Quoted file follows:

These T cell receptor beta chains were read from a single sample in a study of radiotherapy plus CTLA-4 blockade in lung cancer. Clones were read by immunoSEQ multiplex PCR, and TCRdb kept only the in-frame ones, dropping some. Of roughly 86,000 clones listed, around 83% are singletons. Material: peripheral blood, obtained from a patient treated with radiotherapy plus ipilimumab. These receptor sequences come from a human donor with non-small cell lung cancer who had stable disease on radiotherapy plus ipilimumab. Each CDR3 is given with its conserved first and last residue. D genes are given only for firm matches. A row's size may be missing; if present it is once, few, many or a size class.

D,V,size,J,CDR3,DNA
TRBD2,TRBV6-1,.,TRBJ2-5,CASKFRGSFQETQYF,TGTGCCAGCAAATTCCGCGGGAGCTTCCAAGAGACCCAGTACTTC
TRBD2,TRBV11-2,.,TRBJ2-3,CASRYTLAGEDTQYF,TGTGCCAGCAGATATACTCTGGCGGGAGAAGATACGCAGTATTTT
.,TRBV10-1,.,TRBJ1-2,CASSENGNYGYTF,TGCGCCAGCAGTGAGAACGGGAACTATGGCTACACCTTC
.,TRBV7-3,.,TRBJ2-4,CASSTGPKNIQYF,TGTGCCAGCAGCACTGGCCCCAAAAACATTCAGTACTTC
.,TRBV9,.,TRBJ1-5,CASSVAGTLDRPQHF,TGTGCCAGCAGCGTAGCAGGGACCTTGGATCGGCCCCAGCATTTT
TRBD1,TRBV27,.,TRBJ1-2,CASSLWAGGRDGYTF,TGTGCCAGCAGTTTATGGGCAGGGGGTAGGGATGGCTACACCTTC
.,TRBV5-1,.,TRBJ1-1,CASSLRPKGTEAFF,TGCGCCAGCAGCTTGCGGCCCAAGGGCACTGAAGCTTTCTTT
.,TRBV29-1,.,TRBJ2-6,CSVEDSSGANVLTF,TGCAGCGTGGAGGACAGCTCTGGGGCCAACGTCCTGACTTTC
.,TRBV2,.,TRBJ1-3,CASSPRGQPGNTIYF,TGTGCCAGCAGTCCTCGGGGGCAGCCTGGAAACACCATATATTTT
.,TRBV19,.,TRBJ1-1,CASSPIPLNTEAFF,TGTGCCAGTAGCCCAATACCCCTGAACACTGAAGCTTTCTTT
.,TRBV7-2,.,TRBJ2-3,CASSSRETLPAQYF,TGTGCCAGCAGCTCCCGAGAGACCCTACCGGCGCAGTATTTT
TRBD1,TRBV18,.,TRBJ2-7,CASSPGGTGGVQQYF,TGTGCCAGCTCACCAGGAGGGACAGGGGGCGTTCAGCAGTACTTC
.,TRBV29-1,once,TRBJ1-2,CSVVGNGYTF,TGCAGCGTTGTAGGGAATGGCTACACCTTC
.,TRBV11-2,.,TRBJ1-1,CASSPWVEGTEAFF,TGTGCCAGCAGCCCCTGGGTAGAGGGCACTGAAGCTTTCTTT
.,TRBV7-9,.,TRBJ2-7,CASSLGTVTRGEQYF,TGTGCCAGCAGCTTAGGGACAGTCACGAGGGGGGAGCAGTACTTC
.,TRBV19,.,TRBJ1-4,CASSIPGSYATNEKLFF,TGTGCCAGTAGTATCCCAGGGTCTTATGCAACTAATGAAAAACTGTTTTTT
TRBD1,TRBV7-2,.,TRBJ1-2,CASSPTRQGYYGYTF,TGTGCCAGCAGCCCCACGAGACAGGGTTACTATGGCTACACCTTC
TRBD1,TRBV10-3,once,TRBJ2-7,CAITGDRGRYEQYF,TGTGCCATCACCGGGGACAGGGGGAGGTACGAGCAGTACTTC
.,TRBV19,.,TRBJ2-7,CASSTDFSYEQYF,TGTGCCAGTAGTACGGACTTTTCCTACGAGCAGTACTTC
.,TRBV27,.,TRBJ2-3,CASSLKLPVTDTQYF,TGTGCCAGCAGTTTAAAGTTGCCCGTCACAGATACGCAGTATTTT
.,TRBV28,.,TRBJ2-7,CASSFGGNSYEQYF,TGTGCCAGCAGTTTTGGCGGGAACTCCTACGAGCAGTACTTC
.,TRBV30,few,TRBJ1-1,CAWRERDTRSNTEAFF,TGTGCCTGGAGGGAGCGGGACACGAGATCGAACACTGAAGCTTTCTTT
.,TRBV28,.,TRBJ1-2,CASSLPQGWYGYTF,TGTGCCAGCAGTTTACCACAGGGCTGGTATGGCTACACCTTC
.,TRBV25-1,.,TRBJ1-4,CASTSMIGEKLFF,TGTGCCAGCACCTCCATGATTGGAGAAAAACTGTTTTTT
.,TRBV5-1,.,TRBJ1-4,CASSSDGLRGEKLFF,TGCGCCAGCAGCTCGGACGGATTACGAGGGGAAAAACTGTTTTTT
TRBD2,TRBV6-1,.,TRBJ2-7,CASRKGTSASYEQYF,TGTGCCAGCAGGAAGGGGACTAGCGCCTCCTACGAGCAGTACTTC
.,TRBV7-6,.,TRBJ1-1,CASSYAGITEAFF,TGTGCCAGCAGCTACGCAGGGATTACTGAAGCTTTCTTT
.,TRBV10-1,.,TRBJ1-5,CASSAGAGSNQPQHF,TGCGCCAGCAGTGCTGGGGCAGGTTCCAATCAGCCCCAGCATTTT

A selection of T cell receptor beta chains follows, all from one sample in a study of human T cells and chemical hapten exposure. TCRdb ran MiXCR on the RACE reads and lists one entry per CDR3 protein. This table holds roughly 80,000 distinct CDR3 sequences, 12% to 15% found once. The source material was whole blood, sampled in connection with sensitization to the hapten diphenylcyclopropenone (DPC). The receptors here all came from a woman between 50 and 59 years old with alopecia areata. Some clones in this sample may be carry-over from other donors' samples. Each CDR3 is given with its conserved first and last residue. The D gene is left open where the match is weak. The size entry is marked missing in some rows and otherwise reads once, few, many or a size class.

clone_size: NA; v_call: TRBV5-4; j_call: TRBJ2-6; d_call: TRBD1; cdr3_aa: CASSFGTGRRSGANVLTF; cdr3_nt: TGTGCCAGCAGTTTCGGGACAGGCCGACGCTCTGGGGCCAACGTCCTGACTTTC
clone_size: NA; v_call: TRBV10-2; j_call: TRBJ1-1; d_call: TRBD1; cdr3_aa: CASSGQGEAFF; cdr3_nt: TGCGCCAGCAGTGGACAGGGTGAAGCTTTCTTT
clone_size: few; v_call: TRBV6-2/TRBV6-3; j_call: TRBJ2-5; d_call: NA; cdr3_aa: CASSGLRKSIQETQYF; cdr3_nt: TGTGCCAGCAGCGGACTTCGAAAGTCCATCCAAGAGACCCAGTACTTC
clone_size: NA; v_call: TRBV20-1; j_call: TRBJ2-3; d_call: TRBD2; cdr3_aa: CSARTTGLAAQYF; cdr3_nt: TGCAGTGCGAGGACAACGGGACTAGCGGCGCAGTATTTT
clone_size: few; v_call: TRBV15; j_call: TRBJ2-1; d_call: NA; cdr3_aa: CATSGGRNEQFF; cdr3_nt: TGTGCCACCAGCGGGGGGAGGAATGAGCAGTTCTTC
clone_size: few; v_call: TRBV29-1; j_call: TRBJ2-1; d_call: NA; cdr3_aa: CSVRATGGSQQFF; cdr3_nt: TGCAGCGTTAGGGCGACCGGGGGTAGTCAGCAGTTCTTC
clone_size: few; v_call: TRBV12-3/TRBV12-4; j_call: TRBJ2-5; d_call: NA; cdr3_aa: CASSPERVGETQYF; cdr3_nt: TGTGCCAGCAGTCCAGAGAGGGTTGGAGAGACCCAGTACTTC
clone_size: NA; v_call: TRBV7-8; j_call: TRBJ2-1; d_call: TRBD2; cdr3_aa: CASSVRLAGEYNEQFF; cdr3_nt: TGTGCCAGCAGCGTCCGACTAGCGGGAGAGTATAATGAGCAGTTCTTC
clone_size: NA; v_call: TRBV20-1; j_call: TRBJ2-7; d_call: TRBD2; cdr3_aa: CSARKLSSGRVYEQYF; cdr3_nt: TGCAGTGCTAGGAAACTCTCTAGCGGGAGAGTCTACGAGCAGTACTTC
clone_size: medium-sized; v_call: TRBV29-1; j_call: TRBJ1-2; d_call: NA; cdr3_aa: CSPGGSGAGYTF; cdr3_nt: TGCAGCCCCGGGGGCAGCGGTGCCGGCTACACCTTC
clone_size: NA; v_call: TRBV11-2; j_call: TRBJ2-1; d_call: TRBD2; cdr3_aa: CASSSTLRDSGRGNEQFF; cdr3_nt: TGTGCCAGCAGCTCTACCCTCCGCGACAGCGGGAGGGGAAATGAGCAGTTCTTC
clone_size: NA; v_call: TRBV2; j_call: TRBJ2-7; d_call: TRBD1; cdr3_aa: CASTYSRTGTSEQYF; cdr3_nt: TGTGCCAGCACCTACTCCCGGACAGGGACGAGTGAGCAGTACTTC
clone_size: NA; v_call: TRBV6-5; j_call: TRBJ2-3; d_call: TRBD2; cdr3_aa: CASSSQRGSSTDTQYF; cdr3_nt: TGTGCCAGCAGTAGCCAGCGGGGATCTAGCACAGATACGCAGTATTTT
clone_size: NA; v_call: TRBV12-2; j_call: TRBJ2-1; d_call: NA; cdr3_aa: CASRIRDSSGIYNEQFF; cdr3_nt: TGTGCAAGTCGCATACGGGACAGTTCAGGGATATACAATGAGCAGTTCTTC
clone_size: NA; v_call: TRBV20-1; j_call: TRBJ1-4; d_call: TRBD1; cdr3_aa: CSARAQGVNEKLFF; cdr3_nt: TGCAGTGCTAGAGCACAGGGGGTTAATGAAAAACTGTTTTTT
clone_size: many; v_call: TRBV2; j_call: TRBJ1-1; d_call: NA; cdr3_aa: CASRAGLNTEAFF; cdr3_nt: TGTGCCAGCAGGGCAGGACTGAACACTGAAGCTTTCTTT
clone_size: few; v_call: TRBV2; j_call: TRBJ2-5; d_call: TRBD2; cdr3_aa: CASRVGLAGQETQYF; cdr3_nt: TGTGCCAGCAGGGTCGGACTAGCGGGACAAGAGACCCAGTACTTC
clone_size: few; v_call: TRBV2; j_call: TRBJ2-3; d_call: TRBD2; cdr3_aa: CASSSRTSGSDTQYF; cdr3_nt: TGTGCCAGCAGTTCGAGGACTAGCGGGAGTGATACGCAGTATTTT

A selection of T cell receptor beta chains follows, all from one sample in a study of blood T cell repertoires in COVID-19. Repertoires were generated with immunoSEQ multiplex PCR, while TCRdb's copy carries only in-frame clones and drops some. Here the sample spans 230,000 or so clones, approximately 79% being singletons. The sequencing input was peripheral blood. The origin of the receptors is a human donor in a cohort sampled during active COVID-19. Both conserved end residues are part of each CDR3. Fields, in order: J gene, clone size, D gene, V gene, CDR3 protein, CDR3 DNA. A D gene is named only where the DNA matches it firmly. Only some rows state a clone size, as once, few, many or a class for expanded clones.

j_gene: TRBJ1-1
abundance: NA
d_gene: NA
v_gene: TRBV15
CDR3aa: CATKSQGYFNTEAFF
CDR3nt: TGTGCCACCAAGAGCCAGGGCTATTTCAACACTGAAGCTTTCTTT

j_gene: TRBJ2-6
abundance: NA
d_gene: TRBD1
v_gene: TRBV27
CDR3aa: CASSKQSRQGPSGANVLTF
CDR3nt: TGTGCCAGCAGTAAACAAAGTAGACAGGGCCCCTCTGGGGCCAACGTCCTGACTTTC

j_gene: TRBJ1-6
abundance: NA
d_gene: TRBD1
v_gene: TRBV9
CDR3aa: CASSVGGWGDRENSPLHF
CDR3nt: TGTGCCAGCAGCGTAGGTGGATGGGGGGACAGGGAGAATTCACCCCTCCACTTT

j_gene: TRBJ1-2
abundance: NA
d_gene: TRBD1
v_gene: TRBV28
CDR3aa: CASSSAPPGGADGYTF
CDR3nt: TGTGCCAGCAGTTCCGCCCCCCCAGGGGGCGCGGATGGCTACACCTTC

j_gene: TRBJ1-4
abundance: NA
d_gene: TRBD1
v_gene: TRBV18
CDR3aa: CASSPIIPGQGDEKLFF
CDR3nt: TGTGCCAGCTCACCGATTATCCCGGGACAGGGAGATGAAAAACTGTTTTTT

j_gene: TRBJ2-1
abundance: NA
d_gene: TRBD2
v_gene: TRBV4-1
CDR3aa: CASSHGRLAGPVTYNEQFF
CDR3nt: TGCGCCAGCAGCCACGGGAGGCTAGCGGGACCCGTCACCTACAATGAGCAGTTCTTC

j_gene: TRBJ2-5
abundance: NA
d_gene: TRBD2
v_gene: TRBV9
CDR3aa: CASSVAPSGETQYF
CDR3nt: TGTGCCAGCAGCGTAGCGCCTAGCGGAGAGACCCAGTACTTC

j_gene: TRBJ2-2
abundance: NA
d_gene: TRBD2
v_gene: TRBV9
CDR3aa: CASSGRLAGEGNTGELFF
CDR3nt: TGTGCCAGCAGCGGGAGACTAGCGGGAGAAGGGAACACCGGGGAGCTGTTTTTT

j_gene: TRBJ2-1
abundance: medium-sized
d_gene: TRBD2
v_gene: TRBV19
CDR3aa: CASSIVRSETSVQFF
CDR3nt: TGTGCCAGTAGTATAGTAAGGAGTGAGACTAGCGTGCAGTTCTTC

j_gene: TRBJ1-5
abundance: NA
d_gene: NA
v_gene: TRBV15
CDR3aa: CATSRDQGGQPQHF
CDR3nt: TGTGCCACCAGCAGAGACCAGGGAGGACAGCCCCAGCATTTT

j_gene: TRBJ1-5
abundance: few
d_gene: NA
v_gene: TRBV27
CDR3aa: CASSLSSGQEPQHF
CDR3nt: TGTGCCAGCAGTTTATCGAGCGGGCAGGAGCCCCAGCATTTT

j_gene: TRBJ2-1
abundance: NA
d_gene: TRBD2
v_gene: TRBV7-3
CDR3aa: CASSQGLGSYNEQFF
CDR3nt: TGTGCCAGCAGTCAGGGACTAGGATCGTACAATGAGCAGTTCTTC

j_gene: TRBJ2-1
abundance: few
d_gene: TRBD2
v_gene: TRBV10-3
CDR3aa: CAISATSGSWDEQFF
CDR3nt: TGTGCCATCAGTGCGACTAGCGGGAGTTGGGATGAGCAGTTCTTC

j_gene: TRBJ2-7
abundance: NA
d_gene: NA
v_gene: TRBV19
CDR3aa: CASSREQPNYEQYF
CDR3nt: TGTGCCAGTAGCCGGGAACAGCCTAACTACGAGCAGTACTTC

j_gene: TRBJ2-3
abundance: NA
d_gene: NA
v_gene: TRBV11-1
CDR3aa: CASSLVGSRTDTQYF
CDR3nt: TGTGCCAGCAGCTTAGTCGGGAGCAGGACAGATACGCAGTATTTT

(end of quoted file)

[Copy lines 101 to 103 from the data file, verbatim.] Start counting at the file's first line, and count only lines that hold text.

d_gene: TRBD2
v_gene: TRBV19
CDR3aa: CASSIVRSETSVQFF